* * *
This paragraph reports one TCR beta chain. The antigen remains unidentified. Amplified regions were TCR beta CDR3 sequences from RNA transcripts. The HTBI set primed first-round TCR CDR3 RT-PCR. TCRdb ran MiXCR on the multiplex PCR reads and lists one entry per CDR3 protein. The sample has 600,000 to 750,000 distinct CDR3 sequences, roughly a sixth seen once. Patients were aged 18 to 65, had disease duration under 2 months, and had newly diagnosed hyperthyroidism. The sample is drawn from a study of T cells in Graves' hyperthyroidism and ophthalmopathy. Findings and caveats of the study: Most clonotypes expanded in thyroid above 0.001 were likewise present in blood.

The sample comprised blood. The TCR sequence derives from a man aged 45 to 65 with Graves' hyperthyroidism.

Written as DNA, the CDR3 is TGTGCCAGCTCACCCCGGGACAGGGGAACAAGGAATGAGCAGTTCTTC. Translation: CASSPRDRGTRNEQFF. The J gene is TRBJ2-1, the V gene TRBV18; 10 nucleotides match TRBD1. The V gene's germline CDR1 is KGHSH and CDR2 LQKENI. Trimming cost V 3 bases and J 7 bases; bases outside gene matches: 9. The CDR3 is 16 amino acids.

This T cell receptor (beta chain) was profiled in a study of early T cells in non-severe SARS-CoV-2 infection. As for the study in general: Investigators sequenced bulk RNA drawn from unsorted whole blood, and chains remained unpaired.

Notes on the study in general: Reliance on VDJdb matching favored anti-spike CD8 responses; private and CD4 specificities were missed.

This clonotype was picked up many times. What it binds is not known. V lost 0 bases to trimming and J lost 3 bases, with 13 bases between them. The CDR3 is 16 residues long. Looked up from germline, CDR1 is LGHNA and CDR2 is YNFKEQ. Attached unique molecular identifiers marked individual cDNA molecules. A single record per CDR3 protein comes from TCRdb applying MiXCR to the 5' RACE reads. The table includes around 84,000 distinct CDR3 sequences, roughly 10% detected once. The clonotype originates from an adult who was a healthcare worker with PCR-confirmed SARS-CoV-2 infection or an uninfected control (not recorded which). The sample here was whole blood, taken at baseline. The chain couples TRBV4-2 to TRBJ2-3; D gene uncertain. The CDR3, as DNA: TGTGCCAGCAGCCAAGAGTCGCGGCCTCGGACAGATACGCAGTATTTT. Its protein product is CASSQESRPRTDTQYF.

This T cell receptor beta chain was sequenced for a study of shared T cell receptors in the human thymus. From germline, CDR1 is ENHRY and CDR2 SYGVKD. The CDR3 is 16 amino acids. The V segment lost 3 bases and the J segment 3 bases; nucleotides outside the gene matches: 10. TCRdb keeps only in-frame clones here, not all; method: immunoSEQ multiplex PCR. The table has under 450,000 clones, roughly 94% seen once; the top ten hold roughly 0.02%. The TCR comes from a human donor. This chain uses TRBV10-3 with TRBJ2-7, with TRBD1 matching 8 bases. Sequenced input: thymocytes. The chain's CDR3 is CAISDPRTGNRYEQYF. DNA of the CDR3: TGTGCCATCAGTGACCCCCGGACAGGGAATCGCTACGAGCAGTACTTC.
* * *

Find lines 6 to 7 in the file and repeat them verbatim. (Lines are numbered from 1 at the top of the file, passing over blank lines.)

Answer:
This clonotype was picked up many times. What it binds is not known. V lost 0 bases to trimming and J lost 3 bases, with 13 bases between them. The CDR3 is 16 residues long. Looked up from germline, CDR1 is LGHNA and CDR2 is YNFKEQ. Attached unique molecular identifiers marked individual cDNA molecules. A single record per CDR3 protein comes from TCRdb applying MiXCR to the 5' RACE reads. The table includes around 84,000 distinct CDR3 sequences, roughly 10% detected once. The clonotype originates from an adult who was a healthcare worker with PCR-confirmed SARS-CoV-2 infection or an uninfected control (not recorded which). The sample here was whole blood, taken at baseline. The chain couples TRBV4-2 to TRBJ2-3; D gene uncertain. The CDR3, as DNA: TGTGCCAGCAGCCAAGAGTCGCGGCCTCGGACAGATACGCAGTATTTT. Its protein product is CASSQESRPRTDTQYF.

This T cell receptor beta chain was sequenced for a study of shared T cell receptors in the human thymus. From germline, CDR1 is ENHRY and CDR2 SYGVKD. The CDR3 is 16 amino acids. The V segment lost 3 bases and the J segment 3 bases; nucleotides outside the gene matches: 10. TCRdb keeps only in-frame clones here, not all; method: immunoSEQ multiplex PCR. The table has under 450,000 clones, roughly 94% seen once; the top ten hold roughly 0.02%. The TCR comes from a human donor. This chain uses TRBV10-3 with TRBJ2-7, with TRBD1 matching 8 bases. Sequenced input: thymocytes. The chain's CDR3 is CAISDPRTGNRYEQYF. DNA of the CDR3: TGTGCCATCAGTGACCCCCGGACAGGGAATCGCTACGAGCAGTACTTC.